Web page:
Introduction to the Prime Minister's Address to the APS, Institute of Public Administration Australia (ACT Division)

Introduction to the Prime Minister's Address to the APS, Institute of Public Administration Australia (ACT Division)

PM&C Who We Are The Secretary
Wednesday, 20 April 2016

Department of the Prime Minister and Cabinet

Martin Parkinson
Secretary, Department of the Prime Minister

Good morning, everyone. Itʹs a privilege to be introducing the Prime Minister in his first major address to the Public Service. I welcome you on behalf of IPAA and the Prime Minister to this morningʹs address. Iʹd first like to acknowledge the traditional owners and custodians of the land on which we gather today, the Ngunnawal People, and to pay my respects to elders past and present. I extend that respect to all other Aboriginal and Torres Strait Islander People here today.

Successful governments see the political class and the public service as partners; with each, with a clear role, contributing in their area of expertise to develop and implement policies and programs and to deliver services and regulatory functions. Improving the wellbeing of Australian in this way is easiest done with professionalism, cooperation and good will on both sides.

As public servants, how can we make that partnership as productive as possible? First and foremost, we must be an ideas ecosystem. We provide the government with an engine room to conceive, test and implement ideas. Thatʹs what weʹre all doing, whether weʹre in policy, program, service delivery, regulatory or support roles. Because we deal in the creation, implementation and assessment of ideas, we should be a natural home for innovation and blue‐sky thinking. Yet, sadly, we are not as good as I think we can be or we need to be if we are to deliver what Australians expect of us. This will be an ongoing priority for me as Secretary of Prime Minister and Cabinet.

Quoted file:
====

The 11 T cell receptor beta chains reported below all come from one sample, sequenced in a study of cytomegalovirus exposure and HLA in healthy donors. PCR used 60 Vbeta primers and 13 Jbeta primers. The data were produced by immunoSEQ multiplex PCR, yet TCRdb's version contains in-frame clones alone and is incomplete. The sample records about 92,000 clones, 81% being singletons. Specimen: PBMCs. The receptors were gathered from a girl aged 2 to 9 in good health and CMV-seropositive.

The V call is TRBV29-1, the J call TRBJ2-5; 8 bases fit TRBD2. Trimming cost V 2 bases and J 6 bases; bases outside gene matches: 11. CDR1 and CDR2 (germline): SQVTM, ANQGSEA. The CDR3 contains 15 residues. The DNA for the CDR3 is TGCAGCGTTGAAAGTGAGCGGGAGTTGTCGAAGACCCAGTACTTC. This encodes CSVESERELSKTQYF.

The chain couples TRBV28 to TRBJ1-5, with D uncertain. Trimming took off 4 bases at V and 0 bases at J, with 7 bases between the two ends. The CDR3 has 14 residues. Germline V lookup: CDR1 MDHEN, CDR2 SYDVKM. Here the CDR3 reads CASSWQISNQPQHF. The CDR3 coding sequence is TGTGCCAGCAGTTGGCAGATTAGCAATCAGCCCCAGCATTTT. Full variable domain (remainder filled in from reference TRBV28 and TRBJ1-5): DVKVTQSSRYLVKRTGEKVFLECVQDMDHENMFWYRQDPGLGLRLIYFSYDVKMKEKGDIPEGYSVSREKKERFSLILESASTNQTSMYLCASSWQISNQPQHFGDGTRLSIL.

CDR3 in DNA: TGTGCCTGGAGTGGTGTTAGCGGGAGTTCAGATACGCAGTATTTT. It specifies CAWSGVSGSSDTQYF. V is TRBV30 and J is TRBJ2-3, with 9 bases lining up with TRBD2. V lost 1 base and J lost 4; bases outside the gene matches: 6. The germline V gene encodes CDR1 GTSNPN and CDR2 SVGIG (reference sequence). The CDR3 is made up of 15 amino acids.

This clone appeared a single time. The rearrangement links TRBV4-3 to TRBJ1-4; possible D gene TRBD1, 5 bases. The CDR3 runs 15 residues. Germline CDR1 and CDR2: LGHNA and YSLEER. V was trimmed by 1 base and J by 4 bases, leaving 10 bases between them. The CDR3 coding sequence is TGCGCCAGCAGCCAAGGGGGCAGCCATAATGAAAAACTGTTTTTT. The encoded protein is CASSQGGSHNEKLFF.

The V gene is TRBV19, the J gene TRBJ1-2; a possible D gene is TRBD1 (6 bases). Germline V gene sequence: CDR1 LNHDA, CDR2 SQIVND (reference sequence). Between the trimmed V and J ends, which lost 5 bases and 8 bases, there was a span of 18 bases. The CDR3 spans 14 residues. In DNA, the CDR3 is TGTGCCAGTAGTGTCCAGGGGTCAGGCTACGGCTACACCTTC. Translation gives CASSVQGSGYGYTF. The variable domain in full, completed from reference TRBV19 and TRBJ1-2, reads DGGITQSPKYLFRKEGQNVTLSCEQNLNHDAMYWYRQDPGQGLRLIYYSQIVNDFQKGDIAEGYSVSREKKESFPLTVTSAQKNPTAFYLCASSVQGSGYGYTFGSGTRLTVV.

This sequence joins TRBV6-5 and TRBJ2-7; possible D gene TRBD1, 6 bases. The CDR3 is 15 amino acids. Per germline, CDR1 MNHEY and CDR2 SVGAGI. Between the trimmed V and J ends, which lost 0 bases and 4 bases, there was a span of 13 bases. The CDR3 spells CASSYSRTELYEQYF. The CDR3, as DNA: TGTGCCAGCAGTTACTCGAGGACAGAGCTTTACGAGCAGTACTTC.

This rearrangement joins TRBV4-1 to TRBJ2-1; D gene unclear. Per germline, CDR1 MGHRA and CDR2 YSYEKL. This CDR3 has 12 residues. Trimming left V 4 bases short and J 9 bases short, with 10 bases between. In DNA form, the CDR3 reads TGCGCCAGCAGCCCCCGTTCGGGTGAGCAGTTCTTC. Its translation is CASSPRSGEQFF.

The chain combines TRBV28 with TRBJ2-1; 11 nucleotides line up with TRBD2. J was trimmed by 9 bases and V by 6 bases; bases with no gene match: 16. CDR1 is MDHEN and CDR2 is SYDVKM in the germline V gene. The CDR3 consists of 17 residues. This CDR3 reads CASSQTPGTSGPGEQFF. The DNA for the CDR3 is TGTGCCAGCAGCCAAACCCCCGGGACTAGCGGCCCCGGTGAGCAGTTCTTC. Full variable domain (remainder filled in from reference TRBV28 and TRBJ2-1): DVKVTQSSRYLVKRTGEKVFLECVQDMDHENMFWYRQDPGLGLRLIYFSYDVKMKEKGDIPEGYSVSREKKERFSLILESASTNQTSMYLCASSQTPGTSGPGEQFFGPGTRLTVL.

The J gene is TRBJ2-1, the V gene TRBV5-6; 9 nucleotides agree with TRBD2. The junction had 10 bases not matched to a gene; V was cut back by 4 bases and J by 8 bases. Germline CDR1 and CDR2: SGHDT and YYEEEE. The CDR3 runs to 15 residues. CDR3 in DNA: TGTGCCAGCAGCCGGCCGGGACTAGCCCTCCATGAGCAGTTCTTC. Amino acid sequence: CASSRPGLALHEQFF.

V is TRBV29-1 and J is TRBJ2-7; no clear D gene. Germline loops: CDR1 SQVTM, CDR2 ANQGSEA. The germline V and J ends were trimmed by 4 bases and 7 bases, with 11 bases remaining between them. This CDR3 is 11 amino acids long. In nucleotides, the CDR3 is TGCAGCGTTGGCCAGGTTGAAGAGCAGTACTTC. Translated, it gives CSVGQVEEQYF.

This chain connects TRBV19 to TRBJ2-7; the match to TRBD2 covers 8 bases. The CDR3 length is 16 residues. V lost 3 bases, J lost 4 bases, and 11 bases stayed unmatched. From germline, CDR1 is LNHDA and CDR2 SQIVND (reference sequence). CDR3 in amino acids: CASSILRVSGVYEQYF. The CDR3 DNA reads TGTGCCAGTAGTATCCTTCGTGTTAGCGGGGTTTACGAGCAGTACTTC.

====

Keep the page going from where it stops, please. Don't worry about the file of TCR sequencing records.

A second priority is leadership. My expectation, and I venture to say the Prime Ministerʹs expectation, is that every person at every level will be a leader.

Leadership comes in many forms and the sooner you realise that leadership comes in a package the same size and shape as you the better. This is a sentiment very much inspired by someone that many of us in this room have looked up to for a long time: the late Tony Ayers AC, who was laid to rest yesterday after a very full and productive Public Service career, including 19 years as secretary of a range of
departments, and 10 years as Secretary of the Department of Defence.

Before the Prime Minister speaks, what can I tell you about working with him? He is an open book. He wants our ideas. He will seek our advice but he will also question our advice and seek the advice of others. He will look at ideas from every angle. Sometimes heʹll walk away and think about it and come back again. From what Iʹve seen, he wonʹt be reckless or hasty. He feels keenly his responsibilities to the Australian people. Now, this presents us public servants with opportunities like weʹve never had before. Those who have the courage to seek out ideas, to base them on evidence and to advocate for them are entering a rich period of possibility.

As head of PM&C and of the APS, I want to capitalise on these opportunities to build a smarter, more prosperous and innovative Australia where each generation builds on the success of the last.

But that requires an APS that is innovative, flexible and—yes, Prime Minister—even agile, and an APS that displays leadership at every level. On that note, please join me now in welcoming the Prime Minister, Malcolm Turnbull, to talk to us about his vision for the Australian Public Service.